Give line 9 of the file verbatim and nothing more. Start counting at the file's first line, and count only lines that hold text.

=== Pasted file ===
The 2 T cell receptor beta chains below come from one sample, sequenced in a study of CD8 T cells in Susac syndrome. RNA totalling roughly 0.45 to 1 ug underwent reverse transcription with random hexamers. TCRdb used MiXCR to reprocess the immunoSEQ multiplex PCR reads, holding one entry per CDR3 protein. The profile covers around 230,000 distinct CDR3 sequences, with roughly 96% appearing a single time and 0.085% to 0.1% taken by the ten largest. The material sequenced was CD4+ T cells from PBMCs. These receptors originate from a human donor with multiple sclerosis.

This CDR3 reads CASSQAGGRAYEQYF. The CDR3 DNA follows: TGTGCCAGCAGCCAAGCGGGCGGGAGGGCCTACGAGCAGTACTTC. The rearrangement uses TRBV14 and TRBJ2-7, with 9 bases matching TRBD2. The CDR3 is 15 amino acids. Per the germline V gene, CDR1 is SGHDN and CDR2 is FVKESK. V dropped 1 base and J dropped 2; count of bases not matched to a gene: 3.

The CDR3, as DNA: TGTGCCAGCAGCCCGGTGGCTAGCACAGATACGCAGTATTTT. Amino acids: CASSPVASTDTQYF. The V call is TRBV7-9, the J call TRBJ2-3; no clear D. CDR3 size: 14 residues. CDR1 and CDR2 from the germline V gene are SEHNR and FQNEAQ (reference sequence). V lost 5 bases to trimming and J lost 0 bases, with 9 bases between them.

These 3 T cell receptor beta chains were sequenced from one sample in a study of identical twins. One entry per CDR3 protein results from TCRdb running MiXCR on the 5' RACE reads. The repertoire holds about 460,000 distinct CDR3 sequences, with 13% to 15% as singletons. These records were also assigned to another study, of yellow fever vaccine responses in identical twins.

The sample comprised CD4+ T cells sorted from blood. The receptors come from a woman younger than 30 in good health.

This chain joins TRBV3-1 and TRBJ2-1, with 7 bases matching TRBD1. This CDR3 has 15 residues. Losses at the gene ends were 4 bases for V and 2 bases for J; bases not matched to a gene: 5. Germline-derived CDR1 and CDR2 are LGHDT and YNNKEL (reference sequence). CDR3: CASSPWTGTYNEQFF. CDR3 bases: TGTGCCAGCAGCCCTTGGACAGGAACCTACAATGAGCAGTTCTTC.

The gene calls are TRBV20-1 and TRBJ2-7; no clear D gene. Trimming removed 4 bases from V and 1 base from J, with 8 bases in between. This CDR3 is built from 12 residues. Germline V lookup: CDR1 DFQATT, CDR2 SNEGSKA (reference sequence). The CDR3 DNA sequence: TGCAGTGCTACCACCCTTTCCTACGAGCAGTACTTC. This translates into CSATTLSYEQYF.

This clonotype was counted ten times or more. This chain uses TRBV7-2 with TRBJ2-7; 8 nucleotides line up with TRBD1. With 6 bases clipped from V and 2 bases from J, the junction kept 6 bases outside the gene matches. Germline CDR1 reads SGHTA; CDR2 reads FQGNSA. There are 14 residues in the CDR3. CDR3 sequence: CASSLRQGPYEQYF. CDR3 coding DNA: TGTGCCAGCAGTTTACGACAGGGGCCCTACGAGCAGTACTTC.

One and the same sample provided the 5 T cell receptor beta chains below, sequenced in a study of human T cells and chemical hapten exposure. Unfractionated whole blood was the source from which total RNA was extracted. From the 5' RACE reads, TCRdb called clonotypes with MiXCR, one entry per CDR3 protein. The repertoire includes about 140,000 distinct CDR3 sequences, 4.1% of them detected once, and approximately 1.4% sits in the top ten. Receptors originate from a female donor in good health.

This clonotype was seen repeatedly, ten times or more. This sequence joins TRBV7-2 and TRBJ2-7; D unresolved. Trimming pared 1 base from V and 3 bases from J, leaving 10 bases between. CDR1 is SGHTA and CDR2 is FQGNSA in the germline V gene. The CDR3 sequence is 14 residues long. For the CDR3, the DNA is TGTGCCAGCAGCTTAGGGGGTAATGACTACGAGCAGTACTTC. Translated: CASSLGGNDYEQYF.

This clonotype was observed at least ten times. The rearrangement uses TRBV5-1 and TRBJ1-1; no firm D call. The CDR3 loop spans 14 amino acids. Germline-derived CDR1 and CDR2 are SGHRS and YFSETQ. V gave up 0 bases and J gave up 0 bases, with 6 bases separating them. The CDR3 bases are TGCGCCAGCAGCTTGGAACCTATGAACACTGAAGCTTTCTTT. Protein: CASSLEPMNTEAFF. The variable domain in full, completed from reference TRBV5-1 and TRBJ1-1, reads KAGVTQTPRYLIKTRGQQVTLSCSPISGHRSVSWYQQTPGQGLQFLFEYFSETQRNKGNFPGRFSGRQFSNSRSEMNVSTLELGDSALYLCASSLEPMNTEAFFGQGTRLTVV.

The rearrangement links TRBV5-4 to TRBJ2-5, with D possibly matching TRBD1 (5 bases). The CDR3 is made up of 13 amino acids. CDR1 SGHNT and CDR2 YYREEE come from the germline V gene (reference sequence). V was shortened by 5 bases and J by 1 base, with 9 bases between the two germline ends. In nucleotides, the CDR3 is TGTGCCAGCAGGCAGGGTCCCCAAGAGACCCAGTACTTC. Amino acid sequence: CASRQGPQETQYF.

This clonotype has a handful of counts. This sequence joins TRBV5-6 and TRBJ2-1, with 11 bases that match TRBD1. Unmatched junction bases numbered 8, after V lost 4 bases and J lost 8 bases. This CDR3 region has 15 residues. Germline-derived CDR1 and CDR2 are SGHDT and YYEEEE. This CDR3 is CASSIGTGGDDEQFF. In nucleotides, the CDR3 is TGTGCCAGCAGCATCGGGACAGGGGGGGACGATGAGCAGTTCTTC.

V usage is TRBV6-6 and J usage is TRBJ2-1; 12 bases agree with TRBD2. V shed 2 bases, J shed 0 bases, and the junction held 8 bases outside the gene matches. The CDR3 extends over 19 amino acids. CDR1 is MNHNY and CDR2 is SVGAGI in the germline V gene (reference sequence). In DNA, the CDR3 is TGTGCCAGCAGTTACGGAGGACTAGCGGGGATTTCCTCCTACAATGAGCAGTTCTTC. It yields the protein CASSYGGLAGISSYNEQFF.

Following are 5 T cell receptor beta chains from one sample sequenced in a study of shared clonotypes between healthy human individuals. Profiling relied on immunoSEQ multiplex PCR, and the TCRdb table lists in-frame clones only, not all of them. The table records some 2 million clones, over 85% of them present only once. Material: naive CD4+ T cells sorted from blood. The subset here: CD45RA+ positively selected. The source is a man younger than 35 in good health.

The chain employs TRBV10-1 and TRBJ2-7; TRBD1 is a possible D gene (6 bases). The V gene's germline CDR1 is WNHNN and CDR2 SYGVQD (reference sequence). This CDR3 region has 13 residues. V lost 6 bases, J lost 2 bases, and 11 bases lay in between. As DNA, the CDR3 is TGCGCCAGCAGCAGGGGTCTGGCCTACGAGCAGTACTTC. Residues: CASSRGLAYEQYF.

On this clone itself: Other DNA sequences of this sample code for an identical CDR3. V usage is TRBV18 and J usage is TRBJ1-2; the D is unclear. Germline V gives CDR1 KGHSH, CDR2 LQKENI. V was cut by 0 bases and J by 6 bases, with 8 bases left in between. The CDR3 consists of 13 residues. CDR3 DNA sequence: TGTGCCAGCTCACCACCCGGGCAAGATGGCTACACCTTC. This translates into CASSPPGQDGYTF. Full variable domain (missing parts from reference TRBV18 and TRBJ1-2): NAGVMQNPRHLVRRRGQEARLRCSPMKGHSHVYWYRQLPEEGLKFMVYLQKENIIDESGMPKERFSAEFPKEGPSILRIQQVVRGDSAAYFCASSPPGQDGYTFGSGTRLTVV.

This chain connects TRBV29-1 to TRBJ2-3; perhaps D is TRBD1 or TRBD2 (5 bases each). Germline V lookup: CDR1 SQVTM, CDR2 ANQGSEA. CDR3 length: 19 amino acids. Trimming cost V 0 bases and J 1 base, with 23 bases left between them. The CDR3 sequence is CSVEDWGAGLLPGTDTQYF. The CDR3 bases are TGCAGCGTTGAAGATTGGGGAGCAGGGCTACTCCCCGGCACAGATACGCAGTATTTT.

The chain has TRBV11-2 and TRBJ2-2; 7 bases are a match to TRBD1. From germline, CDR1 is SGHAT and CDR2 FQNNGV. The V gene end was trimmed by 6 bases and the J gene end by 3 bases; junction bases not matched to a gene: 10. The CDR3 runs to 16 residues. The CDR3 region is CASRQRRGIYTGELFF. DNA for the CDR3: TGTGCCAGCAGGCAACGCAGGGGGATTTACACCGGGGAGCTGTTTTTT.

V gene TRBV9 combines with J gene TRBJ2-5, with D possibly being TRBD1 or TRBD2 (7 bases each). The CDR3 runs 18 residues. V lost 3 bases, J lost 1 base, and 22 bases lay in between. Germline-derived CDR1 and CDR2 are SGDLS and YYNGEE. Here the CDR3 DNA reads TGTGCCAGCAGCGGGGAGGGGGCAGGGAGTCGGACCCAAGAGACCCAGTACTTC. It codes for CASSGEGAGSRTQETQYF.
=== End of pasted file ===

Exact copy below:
One and the same sample provided the 5 T cell receptor beta chains below, sequenced in a study of human T cells and chemical hapten exposure. Unfractionated whole blood was the source from which total RNA was extracted. From the 5' RACE reads, TCRdb called clonotypes with MiXCR, one entry per CDR3 protein. The repertoire includes about 140,000 distinct CDR3 sequences, 4.1% of them detected once, and approximately 1.4% sits in the top ten. Receptors originate from a female donor in good health.